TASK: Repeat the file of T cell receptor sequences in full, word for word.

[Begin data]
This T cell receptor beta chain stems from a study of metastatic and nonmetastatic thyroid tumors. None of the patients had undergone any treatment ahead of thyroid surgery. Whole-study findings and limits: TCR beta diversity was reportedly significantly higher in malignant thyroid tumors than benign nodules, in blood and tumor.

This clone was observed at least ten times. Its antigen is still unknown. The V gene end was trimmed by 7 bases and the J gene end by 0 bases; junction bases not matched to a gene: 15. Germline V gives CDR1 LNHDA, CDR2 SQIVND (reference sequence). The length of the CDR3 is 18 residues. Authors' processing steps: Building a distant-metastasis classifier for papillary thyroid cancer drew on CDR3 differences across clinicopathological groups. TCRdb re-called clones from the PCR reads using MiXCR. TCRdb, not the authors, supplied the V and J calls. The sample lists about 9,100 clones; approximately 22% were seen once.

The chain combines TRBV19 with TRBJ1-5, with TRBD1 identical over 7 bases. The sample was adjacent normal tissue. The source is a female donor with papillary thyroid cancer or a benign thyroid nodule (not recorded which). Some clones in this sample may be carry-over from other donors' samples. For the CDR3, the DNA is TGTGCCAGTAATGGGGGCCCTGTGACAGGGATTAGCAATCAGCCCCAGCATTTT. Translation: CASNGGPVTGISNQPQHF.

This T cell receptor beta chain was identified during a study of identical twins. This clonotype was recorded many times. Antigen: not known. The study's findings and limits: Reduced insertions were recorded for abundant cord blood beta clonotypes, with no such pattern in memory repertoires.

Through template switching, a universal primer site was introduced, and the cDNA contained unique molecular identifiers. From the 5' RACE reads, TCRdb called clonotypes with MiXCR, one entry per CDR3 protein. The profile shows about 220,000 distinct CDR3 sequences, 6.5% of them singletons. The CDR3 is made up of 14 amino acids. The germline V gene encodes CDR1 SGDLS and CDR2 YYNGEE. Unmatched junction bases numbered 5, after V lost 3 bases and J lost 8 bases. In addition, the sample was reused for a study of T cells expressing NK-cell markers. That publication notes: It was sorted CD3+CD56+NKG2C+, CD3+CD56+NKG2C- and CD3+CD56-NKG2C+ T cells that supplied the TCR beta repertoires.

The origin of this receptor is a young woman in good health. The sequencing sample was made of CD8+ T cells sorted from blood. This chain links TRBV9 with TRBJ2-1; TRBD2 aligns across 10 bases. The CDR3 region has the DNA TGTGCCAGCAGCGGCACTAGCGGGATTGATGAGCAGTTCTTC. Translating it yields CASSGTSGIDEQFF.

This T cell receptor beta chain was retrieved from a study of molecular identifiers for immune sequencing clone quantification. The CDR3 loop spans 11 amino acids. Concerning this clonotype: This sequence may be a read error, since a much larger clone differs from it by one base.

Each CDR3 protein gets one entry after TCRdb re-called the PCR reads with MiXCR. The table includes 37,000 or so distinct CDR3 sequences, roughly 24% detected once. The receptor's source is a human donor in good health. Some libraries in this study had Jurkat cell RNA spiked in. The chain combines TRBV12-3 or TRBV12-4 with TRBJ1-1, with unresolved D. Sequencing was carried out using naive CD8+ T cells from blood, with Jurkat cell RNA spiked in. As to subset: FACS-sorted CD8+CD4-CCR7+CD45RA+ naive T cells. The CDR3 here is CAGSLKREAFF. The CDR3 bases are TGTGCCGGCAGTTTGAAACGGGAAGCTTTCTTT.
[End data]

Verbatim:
This T cell receptor beta chain stems from a study of metastatic and nonmetastatic thyroid tumors. None of the patients had undergone any treatment ahead of thyroid surgery. Whole-study findings and limits: TCR beta diversity was reportedly significantly higher in malignant thyroid tumors than benign nodules, in blood and tumor.

This clone was observed at least ten times. Its antigen is still unknown. The V gene end was trimmed by 7 bases and the J gene end by 0 bases; junction bases not matched to a gene: 15. Germline V gives CDR1 LNHDA, CDR2 SQIVND (reference sequence). The length of the CDR3 is 18 residues. Authors' processing steps: Building a distant-metastasis classifier for papillary thyroid cancer drew on CDR3 differences across clinicopathological groups. TCRdb re-called clones from the PCR reads using MiXCR. TCRdb, not the authors, supplied the V and J calls. The sample lists about 9,100 clones; approximately 22% were seen once.

The chain combines TRBV19 with TRBJ1-5, with TRBD1 identical over 7 bases. The sample was adjacent normal tissue. The source is a female donor with papillary thyroid cancer or a benign thyroid nodule (not recorded which). Some clones in this sample may be carry-over from other donors' samples. For the CDR3, the DNA is TGTGCCAGTAATGGGGGCCCTGTGACAGGGATTAGCAATCAGCCCCAGCATTTT. Translation: CASNGGPVTGISNQPQHF.

This T cell receptor beta chain was identified during a study of identical twins. This clonotype was recorded many times. Antigen: not known. The study's findings and limits: Reduced insertions were recorded for abundant cord blood beta clonotypes, with no such pattern in memory repertoires.

Through template switching, a universal primer site was introduced, and the cDNA contained unique molecular identifiers. From the 5' RACE reads, TCRdb called clonotypes with MiXCR, one entry per CDR3 protein. The profile shows about 220,000 distinct CDR3 sequences, 6.5% of them singletons. The CDR3 is made up of 14 amino acids. The germline V gene encodes CDR1 SGDLS and CDR2 YYNGEE. Unmatched junction bases numbered 5, after V lost 3 bases and J lost 8 bases. In addition, the sample was reused for a study of T cells expressing NK-cell markers. That publication notes: It was sorted CD3+CD56+NKG2C+, CD3+CD56+NKG2C- and CD3+CD56-NKG2C+ T cells that supplied the TCR beta repertoires.

The origin of this receptor is a young woman in good health. The sequencing sample was made of CD8+ T cells sorted from blood. This chain links TRBV9 with TRBJ2-1; TRBD2 aligns across 10 bases. The CDR3 region has the DNA TGTGCCAGCAGCGGCACTAGCGGGATTGATGAGCAGTTCTTC. Translating it yields CASSGTSGIDEQFF.

This T cell receptor beta chain was retrieved from a study of molecular identifiers for immune sequencing clone quantification. The CDR3 loop spans 11 amino acids. Concerning this clonotype: This sequence may be a read error, since a much larger clone differs from it by one base.

Each CDR3 protein gets one entry after TCRdb re-called the PCR reads with MiXCR. The table includes 37,000 or so distinct CDR3 sequences, roughly 24% detected once. The receptor's source is a human donor in good health. Some libraries in this study had Jurkat cell RNA spiked in. The chain combines TRBV12-3 or TRBV12-4 with TRBJ1-1, with unresolved D. Sequencing was carried out using naive CD8+ T cells from blood, with Jurkat cell RNA spiked in. As to subset: FACS-sorted CD8+CD4-CCR7+CD45RA+ naive T cells. The CDR3 here is CAGSLKREAFF. The CDR3 bases are TGTGCCGGCAGTTTGAAACGGGAAGCTTTCTTT.